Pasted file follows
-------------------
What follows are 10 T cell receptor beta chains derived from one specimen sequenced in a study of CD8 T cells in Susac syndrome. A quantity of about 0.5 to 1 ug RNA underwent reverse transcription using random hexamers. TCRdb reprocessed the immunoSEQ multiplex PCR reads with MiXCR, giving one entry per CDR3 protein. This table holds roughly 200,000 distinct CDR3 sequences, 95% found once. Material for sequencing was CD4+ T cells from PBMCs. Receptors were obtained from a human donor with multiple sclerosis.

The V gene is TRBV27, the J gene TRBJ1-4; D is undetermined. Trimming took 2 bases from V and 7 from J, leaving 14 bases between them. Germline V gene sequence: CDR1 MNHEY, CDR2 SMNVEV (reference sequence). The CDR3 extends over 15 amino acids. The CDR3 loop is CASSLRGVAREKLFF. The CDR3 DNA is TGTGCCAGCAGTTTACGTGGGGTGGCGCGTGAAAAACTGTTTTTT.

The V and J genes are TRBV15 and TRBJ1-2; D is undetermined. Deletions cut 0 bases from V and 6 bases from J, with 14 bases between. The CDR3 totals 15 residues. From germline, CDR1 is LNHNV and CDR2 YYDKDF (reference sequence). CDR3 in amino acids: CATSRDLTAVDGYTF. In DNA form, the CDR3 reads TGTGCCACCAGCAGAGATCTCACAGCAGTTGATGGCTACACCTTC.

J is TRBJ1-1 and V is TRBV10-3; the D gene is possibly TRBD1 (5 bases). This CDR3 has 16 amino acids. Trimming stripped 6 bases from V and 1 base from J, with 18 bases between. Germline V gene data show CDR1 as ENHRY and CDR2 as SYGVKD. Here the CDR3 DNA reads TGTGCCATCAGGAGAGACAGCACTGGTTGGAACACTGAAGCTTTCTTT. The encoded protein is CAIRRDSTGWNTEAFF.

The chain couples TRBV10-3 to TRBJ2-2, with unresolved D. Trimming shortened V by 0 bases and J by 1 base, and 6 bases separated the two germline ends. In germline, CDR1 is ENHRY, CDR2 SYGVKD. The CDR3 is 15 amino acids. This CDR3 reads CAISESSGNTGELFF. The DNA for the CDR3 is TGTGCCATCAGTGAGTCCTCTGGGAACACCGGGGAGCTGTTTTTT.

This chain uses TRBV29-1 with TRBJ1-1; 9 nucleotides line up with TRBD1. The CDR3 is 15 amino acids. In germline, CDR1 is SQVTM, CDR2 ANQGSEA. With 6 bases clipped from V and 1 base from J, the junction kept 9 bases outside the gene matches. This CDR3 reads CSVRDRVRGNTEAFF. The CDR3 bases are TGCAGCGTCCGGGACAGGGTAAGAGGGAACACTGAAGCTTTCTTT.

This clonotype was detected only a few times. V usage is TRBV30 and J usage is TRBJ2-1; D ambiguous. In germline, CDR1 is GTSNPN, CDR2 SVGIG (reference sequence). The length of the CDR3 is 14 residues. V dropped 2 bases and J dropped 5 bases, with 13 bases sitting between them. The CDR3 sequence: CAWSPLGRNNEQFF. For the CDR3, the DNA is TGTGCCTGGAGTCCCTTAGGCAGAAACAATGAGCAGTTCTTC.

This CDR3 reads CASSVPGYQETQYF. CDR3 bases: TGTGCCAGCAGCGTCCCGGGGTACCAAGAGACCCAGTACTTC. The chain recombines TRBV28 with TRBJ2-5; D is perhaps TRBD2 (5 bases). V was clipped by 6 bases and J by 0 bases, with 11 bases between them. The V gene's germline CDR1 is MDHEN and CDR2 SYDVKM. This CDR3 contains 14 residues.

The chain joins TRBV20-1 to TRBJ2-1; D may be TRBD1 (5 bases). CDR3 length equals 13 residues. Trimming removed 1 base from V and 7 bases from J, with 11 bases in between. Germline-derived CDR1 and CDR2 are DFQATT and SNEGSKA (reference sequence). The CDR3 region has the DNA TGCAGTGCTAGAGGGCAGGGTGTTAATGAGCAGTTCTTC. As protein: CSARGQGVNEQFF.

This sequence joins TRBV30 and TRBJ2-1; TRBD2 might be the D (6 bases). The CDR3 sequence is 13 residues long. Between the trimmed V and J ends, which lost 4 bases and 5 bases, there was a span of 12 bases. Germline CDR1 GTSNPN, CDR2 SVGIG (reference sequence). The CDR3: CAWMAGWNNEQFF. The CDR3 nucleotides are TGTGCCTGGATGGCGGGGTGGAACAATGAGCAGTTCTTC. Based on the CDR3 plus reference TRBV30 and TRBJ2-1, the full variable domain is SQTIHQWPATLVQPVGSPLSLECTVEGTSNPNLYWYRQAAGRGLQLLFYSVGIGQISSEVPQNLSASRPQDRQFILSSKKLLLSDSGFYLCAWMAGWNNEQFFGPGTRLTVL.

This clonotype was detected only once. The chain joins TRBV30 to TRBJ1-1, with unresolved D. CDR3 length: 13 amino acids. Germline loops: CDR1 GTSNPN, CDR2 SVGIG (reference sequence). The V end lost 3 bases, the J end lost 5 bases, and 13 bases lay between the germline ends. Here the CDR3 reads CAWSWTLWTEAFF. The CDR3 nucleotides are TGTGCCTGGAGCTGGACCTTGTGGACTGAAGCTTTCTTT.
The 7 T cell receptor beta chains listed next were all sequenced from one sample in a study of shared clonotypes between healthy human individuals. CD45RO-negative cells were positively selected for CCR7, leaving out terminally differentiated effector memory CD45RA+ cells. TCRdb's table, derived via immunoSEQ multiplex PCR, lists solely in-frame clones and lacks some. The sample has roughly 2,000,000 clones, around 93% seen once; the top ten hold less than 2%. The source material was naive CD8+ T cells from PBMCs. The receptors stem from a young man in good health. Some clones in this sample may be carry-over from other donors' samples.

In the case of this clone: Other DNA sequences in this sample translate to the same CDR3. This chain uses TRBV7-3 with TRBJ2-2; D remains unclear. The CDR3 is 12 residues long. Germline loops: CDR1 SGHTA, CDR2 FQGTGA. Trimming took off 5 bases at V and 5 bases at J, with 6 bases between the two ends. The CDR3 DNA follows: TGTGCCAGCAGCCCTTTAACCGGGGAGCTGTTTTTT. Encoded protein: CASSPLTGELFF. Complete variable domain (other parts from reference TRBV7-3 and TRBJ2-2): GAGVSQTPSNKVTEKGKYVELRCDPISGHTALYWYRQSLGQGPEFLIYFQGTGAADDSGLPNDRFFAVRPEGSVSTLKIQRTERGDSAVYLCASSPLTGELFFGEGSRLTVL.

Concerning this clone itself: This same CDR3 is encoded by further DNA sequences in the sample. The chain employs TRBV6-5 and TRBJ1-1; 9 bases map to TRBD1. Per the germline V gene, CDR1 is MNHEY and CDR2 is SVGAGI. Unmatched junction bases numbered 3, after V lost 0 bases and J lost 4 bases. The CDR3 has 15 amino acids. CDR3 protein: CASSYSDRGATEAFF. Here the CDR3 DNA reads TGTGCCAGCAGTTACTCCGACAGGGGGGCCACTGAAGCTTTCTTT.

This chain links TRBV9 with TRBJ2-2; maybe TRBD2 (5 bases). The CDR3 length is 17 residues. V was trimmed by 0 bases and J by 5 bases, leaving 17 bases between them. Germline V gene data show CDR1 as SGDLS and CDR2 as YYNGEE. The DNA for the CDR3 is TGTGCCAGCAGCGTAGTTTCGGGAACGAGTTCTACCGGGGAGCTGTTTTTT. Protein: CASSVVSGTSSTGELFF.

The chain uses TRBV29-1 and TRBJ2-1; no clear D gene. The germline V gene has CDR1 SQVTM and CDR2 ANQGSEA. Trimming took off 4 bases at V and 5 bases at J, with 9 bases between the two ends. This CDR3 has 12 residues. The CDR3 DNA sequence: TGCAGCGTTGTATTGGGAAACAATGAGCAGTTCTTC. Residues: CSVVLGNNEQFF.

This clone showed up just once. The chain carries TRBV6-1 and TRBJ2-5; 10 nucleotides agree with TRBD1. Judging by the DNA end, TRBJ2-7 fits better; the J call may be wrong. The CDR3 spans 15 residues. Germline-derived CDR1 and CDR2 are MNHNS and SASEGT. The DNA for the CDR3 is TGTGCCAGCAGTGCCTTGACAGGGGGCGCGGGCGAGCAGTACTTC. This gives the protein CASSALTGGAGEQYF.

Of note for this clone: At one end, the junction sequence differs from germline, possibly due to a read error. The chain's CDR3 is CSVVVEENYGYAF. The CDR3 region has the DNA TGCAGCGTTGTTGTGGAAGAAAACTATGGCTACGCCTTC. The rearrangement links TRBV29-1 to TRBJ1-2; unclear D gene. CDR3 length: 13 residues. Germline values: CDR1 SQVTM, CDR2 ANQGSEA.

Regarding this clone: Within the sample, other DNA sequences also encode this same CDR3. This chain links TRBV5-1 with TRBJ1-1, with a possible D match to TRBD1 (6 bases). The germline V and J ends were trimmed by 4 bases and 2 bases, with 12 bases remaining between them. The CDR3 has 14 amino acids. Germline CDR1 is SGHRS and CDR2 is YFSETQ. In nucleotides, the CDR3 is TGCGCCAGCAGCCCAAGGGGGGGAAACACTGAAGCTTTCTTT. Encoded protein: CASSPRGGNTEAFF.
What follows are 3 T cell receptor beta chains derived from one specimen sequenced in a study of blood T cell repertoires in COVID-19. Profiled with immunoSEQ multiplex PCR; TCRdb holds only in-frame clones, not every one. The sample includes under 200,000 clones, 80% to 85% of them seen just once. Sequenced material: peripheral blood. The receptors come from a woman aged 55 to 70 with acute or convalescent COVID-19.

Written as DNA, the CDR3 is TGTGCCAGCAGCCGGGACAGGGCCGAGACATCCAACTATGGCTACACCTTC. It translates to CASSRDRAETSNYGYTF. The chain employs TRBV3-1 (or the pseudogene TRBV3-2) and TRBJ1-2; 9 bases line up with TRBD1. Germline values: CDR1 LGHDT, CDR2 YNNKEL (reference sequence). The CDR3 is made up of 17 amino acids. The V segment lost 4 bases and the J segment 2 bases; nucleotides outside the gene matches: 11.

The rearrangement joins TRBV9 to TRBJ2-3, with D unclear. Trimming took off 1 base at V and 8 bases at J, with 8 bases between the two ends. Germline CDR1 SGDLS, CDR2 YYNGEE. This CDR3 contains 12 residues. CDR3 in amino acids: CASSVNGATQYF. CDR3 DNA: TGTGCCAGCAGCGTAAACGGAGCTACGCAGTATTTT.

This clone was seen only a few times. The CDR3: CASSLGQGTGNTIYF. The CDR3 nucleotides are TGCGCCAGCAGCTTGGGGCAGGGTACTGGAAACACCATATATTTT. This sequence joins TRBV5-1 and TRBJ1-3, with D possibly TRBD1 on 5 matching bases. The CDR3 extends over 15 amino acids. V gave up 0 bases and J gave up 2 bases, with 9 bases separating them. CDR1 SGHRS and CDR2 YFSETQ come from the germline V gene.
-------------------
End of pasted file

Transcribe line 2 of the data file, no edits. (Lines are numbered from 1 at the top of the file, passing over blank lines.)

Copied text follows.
The V gene is TRBV27, the J gene TRBJ1-4; D is undetermined. Trimming took 2 bases from V and 7 from J, leaving 14 bases between them. Germline V gene sequence: CDR1 MNHEY, CDR2 SMNVEV (reference sequence). The CDR3 extends over 15 amino acids. The CDR3 loop is CASSLRGVAREKLFF. The CDR3 DNA is TGTGCCAGCAGTTTACGTGGGGTGGCGCGTGAAAAACTGTTTTTT.